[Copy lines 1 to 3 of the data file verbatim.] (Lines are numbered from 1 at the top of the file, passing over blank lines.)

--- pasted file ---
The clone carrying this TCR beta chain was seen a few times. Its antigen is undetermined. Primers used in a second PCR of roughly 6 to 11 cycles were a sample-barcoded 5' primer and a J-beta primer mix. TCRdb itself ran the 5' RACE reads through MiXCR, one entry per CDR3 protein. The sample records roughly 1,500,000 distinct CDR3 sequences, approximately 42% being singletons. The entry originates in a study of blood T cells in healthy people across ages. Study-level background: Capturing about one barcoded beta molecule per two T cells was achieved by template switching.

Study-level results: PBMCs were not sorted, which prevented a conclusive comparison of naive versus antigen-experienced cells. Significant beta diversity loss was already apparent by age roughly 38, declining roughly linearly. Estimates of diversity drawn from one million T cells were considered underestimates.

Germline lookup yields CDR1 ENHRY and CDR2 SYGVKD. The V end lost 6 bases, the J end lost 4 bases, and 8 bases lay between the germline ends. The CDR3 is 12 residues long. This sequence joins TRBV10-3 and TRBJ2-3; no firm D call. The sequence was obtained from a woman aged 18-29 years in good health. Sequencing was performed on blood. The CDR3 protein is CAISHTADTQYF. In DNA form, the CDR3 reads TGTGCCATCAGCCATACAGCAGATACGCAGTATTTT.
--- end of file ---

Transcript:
The clone carrying this TCR beta chain was seen a few times. Its antigen is undetermined. Primers used in a second PCR of roughly 6 to 11 cycles were a sample-barcoded 5' primer and a J-beta primer mix. TCRdb itself ran the 5' RACE reads through MiXCR, one entry per CDR3 protein. The sample records roughly 1,500,000 distinct CDR3 sequences, approximately 42% being singletons. The entry originates in a study of blood T cells in healthy people across ages. Study-level background: Capturing about one barcoded beta molecule per two T cells was achieved by template switching.

Study-level results: PBMCs were not sorted, which prevented a conclusive comparison of naive versus antigen-experienced cells. Significant beta diversity loss was already apparent by age roughly 38, declining roughly linearly. Estimates of diversity drawn from one million T cells were considered underestimates.

Germline lookup yields CDR1 ENHRY and CDR2 SYGVKD. The V end lost 6 bases, the J end lost 4 bases, and 8 bases lay between the germline ends. The CDR3 is 12 residues long. This sequence joins TRBV10-3 and TRBJ2-3; no firm D call. The sequence was obtained from a woman aged 18-29 years in good health. Sequencing was performed on blood. The CDR3 protein is CAISHTADTQYF. In DNA form, the CDR3 reads TGTGCCATCAGCCATACAGCAGATACGCAGTATTTT.